By and large, the ill ef­fects have ebbed in the vil­lages

Business Today - - CONSUMER -

The de­mon­eti­sa­tion de­ci­sion of Novem­ber 8 last year struck ru­ral In­dia a cruel blow, but it was not a crip­pling one. Harib­hau Gaik­wad, 30, a farmer in Nandgaon vil­lage, 70 km from Nashik, Ma­ha­rash­tra, reaped a good paddy har­vest. But thanks to de­mon­eti­sa­tion, it sold at a much lower price than the pre­vi­ous year, when the crop had been poor. His friend, grape farmer Ban­shi Pageri, in the same vil­lage, had a bumper grape crop, but again it sold for less than half its price the pre­vi­ous year.

How did they cope? Gaek­wad post­poned the buy­ing of farm- lev­el­ling equip­ment he had been plan­ning. In­stead of buy­ing four bags of fer­tiliser for his next crop as he usu­ally did, Pageri made do with only one. But de­spite de­mon­eti­sa­tion, Gaek­wad did buy the LED TV he had been plan­ning ever since his ex­ist­ing 15- year- old TV conked out some time ear­lier.

“Peo­ple con­tin­ued to buy as per their needs, though most of them took credit for ex­tended pe­ri­ods,” says Manohar Gaika, who runs a ki­rana store in the same vil­lage. The same was the ex­pe­ri­ence of Sheikh Mo­ham­mud Mohsin in far­away Kherai vil­lage in South Ben­gal. Many cus­tomers also off­loaded on him heaps of coins they had col­lected over the years while mak­ing pur­chases. “I had coins worth 1 lakh, which the banks re­fused to ac­cept,” he says. He still has 70,000 in coins hav­ing been able to part with the rest as notes be­gan to cir­cu­late again.

“There has been a surge in the open­ing of bank ac­counts,” says Manoj Kulkarni, Branch Man­ager at ICICI Bank’s Ghoti branch in Igat­puri dis­trict, Ma­ha­rash­tra. “The num­ber of ac­count hold­ers us­ing dig­i­tal pay­ment plat­forms such as NEFT and RTGS to trans­fer money has also gone up sig­nif­i­cantly.”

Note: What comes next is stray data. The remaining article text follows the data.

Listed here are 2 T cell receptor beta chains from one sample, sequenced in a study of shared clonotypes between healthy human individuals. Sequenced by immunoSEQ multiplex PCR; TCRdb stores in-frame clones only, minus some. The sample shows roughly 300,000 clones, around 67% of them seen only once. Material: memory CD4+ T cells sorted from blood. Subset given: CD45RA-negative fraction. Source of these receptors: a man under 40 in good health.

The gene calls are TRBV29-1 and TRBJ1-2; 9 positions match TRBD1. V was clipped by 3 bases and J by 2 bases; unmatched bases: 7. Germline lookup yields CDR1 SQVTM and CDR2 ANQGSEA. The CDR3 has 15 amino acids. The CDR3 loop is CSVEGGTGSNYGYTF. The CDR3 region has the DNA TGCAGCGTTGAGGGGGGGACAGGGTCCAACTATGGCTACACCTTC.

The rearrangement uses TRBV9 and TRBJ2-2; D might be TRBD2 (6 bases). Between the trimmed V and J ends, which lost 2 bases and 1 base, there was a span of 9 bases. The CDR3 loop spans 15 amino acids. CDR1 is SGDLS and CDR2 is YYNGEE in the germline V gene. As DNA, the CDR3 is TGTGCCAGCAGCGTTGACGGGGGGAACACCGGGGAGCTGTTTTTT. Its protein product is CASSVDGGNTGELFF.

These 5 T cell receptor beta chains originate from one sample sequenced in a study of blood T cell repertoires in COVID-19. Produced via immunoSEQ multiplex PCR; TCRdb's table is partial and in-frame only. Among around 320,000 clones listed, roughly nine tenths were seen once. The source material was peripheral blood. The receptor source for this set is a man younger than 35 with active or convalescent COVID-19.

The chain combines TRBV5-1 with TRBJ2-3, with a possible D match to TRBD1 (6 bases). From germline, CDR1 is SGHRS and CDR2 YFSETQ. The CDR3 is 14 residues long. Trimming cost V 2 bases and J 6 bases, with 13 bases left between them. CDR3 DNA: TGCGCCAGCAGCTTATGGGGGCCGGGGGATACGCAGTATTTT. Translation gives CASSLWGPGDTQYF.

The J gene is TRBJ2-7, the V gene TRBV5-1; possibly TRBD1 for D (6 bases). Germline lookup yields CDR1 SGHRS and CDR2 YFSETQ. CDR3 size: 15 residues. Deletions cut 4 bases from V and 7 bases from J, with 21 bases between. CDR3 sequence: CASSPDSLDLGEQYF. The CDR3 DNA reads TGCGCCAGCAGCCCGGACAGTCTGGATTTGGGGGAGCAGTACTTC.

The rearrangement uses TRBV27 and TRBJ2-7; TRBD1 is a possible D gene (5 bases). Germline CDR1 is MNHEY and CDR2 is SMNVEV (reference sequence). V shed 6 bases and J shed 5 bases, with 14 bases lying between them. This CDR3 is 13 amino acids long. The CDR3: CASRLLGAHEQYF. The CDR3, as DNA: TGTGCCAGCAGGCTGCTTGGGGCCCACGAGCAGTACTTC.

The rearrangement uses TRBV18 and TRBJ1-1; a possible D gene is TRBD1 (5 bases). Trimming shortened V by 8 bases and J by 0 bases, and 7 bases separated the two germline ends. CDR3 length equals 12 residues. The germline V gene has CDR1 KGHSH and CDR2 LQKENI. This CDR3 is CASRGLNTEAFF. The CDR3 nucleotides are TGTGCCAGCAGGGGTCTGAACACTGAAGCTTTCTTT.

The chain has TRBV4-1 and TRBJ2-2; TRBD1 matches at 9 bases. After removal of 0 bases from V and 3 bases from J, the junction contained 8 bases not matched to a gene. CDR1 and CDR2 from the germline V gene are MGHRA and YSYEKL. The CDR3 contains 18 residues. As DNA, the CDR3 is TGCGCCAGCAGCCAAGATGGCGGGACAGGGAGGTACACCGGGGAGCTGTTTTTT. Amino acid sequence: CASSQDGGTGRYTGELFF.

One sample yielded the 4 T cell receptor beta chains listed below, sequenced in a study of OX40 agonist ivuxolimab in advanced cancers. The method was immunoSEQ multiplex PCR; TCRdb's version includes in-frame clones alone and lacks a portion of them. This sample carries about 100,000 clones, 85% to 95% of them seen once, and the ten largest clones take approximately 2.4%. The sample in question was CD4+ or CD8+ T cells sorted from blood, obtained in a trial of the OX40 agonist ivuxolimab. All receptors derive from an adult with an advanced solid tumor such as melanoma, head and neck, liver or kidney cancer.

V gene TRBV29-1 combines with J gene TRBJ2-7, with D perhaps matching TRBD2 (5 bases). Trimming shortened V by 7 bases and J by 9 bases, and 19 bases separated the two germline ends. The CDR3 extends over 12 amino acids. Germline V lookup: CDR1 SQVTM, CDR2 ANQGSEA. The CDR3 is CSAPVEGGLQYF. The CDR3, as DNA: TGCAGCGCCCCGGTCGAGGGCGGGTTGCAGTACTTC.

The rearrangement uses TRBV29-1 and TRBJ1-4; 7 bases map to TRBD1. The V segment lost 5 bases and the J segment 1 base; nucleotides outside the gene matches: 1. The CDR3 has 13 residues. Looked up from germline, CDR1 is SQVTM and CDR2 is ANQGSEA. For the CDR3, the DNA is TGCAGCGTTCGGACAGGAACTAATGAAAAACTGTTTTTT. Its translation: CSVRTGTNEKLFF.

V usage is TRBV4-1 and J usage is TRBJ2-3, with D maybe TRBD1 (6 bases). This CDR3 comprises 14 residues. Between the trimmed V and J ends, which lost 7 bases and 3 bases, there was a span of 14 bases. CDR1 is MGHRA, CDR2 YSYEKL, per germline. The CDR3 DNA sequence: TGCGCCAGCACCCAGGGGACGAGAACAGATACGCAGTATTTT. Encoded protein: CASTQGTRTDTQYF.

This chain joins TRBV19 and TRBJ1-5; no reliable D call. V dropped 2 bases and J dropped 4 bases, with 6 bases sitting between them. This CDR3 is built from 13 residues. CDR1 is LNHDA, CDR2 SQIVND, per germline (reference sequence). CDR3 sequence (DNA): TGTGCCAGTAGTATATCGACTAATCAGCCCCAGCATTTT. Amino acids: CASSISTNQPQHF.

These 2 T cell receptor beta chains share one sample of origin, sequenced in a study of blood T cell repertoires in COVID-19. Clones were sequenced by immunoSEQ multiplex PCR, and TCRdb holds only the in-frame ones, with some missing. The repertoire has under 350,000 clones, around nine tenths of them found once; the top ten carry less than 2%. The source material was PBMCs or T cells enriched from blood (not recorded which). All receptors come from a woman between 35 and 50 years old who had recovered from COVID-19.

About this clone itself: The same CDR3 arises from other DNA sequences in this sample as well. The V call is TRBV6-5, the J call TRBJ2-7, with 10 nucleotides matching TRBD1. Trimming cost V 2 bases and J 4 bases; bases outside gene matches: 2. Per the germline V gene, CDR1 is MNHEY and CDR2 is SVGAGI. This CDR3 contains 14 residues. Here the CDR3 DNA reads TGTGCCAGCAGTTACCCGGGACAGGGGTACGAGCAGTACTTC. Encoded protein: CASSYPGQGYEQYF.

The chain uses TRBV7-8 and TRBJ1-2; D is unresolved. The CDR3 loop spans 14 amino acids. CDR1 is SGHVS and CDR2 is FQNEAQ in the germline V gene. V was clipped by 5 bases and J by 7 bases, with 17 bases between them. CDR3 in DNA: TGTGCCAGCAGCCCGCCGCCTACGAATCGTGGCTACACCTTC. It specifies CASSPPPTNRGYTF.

By and large, the ill ef­fects of de­mon­eti­sa­tion have ebbed in the vil­lages and all is nor­mal again. “I could see a re­turn of pos­i­tive sen­ti­ment by De­cem­ber last year as the rabi crop was good,” says Ramesh Iyer, MD, Mahin­dra Fi­nance. “The ef­fects of de­mon­eti­sa­tion are largely behind us.” In Mad­hya Pradesh, how­ever, some of it lingers with man­dis still pay­ing farm­ers by cheque – of­ten post- dated – in­stead of cash as be­fore. Me­herban Singh, res­i­dent of the feeder town of Ghatta Bil­lod, 50 kms from In­dore, says that not only did his crop fetch him 2,200 per quin­tal this year as op­posed to 2,800 last year, but the man­dis also gave him post- dated cheques. Sim­i­larly, Satish Chouhan, a Hero Mo­toCorp dealer, says that while he usu­ally sold 100 bikes a month, he strug­gled to sell barely 50 in the pe­riod be­tween Novem­ber and Jan­uary.

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